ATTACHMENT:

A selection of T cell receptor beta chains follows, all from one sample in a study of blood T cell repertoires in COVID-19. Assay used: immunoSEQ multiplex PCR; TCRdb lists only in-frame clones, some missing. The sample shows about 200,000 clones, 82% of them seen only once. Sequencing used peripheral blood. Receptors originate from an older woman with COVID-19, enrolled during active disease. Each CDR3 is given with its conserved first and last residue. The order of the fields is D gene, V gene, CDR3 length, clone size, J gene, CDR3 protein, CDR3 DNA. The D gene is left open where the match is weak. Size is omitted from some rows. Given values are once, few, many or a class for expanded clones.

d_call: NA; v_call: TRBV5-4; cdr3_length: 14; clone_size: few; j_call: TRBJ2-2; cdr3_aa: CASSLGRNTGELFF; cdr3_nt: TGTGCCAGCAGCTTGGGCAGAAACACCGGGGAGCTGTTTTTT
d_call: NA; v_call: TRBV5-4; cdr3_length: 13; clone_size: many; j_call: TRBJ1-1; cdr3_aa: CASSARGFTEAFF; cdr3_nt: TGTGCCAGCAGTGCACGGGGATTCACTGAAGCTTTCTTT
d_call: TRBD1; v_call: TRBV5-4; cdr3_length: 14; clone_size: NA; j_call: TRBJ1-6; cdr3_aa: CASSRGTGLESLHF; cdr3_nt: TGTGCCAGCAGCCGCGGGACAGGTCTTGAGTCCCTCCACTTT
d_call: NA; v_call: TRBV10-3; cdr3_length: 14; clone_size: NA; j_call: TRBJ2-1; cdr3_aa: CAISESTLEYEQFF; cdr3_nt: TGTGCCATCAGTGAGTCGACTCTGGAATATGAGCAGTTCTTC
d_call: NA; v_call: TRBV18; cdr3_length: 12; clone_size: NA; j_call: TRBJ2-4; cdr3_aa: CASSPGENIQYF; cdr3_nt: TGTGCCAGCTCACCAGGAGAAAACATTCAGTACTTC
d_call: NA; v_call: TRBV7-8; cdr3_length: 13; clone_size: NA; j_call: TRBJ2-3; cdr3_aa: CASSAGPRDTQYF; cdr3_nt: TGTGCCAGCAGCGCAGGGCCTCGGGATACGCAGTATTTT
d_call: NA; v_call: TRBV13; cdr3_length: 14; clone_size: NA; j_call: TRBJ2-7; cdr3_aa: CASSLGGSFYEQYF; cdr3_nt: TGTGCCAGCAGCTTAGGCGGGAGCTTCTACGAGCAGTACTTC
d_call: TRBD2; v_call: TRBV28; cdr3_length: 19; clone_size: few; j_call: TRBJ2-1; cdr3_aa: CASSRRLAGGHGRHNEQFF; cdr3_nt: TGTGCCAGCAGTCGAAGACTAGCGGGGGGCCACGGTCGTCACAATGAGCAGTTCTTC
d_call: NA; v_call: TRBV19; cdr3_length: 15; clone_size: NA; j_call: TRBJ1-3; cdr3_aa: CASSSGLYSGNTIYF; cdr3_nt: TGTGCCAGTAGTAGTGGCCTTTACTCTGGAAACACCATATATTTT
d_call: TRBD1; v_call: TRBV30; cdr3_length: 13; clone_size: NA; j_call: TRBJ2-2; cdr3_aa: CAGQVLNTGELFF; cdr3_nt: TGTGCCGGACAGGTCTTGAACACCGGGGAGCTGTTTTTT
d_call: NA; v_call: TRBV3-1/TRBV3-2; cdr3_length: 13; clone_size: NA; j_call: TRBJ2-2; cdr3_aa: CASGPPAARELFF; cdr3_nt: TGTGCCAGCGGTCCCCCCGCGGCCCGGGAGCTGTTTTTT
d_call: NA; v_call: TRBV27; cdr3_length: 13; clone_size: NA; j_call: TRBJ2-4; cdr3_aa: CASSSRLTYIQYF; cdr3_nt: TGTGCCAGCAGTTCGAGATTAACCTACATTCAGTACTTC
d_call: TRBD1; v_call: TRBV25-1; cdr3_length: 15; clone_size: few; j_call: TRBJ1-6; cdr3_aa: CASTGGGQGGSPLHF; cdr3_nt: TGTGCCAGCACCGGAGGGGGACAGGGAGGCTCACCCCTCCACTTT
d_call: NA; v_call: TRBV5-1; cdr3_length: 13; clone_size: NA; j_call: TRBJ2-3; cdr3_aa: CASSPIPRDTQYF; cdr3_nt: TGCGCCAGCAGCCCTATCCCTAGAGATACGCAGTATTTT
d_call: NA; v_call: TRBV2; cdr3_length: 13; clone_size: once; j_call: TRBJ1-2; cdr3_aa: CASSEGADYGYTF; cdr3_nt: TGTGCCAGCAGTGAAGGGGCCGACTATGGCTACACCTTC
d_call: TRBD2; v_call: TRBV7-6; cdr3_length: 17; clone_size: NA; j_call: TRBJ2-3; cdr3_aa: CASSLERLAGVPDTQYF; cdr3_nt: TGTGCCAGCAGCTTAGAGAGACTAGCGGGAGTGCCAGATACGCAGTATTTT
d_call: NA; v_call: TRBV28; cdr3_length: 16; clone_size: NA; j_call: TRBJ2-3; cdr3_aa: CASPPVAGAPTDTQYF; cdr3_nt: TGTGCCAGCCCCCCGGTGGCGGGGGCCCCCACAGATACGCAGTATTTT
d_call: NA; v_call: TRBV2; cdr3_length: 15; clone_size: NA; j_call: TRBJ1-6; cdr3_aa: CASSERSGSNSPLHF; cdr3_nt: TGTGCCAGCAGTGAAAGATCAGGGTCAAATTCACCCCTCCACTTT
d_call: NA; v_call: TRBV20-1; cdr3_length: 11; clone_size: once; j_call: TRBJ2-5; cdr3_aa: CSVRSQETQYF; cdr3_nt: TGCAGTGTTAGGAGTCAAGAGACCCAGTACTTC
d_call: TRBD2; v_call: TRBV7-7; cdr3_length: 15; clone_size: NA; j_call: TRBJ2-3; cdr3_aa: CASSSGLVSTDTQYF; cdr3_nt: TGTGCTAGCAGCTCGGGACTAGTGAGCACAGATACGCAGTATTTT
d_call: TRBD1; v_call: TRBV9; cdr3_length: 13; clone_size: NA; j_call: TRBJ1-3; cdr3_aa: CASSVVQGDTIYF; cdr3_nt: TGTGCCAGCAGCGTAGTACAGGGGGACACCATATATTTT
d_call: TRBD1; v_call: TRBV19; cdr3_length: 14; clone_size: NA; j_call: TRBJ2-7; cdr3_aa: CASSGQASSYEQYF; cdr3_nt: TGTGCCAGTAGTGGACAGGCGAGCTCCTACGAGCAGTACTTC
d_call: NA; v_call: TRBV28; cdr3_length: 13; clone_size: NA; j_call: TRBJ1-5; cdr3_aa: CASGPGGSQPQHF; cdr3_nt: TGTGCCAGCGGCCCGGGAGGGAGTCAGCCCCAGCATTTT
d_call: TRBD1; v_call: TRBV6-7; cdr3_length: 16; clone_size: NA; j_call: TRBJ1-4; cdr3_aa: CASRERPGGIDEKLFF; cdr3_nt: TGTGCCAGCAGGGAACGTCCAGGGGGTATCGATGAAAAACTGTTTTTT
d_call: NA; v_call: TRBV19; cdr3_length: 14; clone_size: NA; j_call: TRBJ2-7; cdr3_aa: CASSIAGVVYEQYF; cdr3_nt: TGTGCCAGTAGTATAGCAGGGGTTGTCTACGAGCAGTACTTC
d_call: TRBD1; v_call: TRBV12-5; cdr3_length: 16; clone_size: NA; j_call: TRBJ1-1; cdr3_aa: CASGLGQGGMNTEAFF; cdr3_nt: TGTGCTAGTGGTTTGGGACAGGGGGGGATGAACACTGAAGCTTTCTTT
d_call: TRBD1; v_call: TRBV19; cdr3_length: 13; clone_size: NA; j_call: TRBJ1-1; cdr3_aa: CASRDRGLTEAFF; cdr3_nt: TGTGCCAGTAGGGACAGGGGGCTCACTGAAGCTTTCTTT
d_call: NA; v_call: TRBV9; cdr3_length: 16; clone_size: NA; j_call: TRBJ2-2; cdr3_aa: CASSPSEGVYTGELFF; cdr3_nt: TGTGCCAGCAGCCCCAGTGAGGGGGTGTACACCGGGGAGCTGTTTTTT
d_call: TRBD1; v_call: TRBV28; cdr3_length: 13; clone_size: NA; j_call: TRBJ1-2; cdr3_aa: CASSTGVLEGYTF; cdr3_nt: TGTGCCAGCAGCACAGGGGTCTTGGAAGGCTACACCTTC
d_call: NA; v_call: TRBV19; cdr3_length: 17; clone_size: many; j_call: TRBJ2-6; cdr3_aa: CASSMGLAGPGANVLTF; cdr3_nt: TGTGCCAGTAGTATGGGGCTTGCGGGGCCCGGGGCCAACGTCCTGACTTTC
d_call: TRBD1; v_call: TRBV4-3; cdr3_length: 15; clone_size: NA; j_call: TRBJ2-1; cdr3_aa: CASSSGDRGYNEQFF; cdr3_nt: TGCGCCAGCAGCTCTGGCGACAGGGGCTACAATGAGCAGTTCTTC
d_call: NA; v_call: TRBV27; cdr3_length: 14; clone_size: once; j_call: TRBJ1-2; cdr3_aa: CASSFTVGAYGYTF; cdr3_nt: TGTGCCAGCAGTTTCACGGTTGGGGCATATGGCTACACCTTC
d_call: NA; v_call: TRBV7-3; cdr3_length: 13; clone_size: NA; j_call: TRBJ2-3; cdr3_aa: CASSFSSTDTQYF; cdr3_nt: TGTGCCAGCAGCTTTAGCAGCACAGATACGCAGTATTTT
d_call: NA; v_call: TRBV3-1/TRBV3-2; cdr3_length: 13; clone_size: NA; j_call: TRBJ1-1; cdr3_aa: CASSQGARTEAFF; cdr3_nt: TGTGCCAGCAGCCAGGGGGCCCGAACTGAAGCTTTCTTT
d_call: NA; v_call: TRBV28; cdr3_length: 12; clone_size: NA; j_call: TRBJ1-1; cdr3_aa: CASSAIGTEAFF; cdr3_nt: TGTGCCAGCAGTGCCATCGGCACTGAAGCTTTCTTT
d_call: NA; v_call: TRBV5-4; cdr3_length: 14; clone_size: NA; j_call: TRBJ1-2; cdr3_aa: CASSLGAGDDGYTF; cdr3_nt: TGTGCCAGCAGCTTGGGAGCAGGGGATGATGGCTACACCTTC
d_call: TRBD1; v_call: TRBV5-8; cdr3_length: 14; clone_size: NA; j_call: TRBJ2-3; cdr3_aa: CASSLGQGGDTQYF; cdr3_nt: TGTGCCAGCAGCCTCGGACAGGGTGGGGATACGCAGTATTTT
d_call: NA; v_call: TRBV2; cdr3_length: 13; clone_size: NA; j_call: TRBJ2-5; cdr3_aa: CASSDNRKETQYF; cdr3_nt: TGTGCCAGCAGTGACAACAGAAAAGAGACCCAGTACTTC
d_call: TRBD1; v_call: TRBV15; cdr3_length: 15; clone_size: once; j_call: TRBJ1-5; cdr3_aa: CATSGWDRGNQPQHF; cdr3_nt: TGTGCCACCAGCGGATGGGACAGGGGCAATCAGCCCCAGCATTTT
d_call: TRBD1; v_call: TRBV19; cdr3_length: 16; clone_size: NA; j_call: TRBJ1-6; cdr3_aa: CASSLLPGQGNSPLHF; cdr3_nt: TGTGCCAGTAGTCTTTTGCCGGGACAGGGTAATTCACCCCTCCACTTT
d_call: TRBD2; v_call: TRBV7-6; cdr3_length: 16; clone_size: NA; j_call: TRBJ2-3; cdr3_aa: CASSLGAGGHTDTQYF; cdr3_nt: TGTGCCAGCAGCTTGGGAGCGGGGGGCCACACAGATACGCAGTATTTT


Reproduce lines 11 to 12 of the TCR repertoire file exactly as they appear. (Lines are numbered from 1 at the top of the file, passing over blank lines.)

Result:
d_call: TRBD1; v_call: TRBV30; cdr3_length: 13; clone_size: NA; j_call: TRBJ2-2; cdr3_aa: CAGQVLNTGELFF; cdr3_nt: TGTGCCGGACAGGTCTTGAACACCGGGGAGCTGTTTTTT
d_call: NA; v_call: TRBV3-1/TRBV3-2; cdr3_length: 13; clone_size: NA; j_call: TRBJ2-2; cdr3_aa: CASGPPAARELFF; cdr3_nt: TGTGCCAGCGGTCCCCCCGCGGCCCGGGAGCTGTTTTTT